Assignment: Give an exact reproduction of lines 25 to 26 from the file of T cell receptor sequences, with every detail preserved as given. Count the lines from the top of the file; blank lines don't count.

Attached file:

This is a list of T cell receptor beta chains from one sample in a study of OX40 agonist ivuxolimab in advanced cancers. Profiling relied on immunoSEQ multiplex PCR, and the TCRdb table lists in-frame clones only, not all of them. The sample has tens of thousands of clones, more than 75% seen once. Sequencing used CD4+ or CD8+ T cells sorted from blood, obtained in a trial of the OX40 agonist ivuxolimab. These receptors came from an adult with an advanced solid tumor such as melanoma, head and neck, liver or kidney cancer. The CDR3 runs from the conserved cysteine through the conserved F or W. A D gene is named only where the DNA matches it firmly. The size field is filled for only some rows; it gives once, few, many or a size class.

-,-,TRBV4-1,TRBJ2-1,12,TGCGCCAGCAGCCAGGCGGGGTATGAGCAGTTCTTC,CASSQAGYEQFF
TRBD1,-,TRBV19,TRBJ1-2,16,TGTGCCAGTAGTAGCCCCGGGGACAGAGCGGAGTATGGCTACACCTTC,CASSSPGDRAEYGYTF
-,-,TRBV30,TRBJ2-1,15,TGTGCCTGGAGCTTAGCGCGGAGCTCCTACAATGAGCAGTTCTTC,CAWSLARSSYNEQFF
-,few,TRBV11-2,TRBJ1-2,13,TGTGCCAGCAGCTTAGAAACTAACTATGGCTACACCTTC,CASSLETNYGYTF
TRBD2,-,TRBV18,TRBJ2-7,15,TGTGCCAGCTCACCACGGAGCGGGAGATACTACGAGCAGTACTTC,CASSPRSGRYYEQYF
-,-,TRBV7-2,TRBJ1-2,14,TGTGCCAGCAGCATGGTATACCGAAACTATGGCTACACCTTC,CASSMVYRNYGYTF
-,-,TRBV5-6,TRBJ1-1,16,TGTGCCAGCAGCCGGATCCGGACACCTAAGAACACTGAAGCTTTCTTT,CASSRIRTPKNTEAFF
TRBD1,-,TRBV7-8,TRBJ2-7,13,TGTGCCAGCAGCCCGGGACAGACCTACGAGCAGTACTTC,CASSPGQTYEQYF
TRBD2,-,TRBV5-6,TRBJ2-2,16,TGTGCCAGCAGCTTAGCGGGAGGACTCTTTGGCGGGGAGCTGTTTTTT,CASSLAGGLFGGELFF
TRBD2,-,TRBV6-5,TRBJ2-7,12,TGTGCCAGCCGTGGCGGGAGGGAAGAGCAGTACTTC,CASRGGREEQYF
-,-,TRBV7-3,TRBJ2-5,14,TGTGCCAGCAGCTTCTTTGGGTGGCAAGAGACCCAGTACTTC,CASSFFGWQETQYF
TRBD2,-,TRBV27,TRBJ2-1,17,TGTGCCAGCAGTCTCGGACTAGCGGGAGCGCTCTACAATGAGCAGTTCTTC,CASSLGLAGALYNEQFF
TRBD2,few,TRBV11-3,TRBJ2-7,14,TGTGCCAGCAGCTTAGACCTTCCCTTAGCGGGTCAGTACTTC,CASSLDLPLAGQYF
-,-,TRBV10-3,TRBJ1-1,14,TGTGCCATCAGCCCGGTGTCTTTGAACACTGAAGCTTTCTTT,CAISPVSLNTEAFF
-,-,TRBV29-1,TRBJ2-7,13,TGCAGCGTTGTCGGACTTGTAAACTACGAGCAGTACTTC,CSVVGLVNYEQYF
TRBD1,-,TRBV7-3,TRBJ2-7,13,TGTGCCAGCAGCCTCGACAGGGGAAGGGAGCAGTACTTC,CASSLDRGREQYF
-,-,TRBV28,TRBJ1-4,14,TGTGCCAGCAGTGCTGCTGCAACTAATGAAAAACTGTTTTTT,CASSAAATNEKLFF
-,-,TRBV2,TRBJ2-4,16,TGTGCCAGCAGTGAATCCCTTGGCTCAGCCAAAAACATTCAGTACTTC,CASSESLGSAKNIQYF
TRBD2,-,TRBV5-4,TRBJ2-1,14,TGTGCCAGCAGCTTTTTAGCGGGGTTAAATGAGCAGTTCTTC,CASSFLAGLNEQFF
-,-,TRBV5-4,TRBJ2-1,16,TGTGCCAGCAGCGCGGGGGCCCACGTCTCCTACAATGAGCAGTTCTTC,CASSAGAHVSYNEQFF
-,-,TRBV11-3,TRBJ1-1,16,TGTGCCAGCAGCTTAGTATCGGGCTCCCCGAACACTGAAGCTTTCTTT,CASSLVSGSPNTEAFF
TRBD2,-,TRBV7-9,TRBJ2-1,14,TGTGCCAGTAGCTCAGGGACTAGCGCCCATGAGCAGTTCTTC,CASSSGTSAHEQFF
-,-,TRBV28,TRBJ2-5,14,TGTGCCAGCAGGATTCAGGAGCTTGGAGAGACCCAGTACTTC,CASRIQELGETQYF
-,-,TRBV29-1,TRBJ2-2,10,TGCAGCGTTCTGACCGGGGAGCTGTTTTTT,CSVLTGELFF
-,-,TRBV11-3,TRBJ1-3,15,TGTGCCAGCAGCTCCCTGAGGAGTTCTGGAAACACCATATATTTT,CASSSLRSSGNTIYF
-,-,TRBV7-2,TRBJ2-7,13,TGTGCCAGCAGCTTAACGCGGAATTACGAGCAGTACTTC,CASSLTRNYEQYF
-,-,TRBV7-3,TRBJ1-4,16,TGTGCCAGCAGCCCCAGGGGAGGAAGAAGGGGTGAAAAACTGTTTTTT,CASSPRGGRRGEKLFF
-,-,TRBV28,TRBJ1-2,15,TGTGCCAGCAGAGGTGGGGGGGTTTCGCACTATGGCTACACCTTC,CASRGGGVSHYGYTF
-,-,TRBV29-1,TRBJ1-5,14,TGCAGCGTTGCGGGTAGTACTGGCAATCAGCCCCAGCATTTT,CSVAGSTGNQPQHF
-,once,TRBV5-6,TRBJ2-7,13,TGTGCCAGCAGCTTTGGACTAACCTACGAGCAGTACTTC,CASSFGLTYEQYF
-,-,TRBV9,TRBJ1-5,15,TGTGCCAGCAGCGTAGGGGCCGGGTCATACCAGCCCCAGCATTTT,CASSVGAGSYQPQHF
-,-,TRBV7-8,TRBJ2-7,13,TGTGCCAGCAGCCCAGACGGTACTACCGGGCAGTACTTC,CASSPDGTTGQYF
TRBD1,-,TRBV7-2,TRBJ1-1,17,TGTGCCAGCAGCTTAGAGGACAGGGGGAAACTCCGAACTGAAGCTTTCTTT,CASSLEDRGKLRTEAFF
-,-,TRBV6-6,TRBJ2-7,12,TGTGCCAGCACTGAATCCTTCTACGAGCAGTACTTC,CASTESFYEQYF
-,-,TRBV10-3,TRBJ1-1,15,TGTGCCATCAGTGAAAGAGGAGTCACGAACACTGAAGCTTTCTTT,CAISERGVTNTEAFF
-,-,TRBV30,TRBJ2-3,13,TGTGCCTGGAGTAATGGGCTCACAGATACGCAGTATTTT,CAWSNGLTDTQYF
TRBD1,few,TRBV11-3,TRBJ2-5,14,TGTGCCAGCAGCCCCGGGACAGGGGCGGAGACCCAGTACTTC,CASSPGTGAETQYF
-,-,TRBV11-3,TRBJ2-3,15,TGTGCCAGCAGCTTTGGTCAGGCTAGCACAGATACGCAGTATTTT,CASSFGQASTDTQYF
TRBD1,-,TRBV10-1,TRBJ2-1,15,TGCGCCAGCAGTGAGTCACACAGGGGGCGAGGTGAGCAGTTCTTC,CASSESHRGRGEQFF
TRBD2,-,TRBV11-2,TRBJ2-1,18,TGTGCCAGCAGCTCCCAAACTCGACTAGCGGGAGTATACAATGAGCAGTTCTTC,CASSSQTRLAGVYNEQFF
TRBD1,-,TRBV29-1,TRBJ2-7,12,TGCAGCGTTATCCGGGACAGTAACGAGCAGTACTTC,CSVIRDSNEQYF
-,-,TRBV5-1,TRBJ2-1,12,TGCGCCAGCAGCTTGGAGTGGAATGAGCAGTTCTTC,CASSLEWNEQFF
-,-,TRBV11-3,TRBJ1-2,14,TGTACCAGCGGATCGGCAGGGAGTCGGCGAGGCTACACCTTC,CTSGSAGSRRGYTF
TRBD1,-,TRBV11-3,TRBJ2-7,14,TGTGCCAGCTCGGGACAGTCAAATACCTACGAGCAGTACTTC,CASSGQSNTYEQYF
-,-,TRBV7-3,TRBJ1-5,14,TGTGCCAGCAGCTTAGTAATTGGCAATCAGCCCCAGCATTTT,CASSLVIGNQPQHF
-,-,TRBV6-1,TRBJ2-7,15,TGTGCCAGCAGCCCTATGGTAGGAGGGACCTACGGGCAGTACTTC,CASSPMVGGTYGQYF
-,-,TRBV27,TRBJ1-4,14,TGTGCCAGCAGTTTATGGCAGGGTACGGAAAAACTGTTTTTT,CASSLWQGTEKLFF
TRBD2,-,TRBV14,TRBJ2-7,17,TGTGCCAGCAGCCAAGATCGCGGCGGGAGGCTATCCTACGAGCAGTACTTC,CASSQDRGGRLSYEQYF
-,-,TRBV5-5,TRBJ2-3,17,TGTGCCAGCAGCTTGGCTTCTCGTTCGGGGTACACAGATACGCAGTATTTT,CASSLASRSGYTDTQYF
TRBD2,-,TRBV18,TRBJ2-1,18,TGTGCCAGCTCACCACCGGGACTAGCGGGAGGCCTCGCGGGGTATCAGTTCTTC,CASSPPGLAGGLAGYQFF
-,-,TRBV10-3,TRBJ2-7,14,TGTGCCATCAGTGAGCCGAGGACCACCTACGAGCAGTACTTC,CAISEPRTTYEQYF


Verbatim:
-,-,TRBV29-1,TRBJ2-2,10,TGCAGCGTTCTGACCGGGGAGCTGTTTTTT,CSVLTGELFF
-,-,TRBV11-3,TRBJ1-3,15,TGTGCCAGCAGCTCCCTGAGGAGTTCTGGAAACACCATATATTTT,CASSSLRSSGNTIYF